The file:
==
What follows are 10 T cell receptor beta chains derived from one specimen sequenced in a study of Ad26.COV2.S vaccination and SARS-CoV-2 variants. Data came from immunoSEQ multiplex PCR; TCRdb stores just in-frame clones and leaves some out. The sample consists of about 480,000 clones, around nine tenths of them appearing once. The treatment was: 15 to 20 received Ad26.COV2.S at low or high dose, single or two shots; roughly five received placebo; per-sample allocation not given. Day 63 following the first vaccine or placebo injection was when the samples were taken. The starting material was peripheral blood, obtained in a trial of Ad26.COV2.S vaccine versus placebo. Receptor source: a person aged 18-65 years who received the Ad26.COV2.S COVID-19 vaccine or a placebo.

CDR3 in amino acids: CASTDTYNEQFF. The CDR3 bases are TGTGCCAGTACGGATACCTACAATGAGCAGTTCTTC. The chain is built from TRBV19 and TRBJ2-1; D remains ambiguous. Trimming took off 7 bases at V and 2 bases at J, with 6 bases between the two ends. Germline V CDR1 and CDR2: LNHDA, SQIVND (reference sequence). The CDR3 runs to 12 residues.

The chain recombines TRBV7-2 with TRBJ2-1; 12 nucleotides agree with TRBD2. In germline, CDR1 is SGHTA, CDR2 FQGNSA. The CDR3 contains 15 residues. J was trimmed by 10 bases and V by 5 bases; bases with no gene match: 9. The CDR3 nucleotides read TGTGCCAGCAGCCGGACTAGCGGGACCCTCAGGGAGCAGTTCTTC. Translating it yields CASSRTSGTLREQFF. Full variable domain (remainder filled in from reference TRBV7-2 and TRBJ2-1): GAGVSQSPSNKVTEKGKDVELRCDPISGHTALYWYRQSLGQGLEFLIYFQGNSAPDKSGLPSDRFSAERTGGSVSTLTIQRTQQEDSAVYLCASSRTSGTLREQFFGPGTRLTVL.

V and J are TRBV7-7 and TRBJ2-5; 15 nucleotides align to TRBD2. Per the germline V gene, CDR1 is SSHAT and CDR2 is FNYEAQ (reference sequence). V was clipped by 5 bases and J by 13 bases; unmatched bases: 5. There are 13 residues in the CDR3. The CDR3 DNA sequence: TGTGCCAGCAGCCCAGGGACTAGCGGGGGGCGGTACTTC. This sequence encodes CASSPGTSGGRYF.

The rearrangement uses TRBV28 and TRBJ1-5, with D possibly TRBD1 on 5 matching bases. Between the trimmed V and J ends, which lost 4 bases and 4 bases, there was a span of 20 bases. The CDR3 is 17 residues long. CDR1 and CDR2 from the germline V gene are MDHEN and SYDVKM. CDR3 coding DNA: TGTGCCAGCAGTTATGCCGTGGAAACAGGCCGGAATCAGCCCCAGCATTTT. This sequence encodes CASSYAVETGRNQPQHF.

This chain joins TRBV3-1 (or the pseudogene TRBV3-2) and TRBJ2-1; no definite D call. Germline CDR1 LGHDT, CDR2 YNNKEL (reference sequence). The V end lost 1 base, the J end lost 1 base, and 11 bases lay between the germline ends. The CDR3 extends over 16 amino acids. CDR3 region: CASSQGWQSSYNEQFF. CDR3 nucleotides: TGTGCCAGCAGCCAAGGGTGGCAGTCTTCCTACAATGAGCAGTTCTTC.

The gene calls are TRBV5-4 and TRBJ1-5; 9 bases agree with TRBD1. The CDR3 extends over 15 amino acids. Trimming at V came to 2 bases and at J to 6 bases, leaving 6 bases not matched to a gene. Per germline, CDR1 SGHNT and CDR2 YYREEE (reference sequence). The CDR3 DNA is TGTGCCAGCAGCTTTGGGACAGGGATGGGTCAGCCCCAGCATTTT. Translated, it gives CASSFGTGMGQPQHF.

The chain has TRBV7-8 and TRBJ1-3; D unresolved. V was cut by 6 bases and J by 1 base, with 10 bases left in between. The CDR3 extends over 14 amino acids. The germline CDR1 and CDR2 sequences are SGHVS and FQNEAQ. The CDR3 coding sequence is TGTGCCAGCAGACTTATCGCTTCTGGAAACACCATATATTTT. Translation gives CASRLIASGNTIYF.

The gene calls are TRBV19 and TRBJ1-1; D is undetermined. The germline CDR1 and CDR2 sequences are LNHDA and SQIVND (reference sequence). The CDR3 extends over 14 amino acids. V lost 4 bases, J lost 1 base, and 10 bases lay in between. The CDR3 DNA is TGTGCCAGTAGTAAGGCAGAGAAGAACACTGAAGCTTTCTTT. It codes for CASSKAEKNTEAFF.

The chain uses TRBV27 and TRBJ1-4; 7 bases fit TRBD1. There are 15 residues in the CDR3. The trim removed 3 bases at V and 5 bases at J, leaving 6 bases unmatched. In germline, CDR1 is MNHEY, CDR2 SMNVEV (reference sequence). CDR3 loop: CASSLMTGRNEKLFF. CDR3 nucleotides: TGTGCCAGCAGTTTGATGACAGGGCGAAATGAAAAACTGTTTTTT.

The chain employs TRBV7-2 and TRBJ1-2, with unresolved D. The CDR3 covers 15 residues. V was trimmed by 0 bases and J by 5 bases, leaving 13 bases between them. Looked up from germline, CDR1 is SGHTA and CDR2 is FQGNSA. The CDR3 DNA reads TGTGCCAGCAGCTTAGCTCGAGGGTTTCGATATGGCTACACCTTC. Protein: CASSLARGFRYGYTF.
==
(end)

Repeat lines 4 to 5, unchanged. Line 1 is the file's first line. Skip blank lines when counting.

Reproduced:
V and J are TRBV7-7 and TRBJ2-5; 15 nucleotides align to TRBD2. Per the germline V gene, CDR1 is SSHAT and CDR2 is FNYEAQ (reference sequence). V was clipped by 5 bases and J by 13 bases; unmatched bases: 5. There are 13 residues in the CDR3. The CDR3 DNA sequence: TGTGCCAGCAGCCCAGGGACTAGCGGGGGGCGGTACTTC. This sequence encodes CASSPGTSGGRYF.

The rearrangement uses TRBV28 and TRBJ1-5, with D possibly TRBD1 on 5 matching bases. Between the trimmed V and J ends, which lost 4 bases and 4 bases, there was a span of 20 bases. The CDR3 is 17 residues long. CDR1 and CDR2 from the germline V gene are MDHEN and SYDVKM. CDR3 coding DNA: TGTGCCAGCAGTTATGCCGTGGAAACAGGCCGGAATCAGCCCCAGCATTTT. This sequence encodes CASSYAVETGRNQPQHF.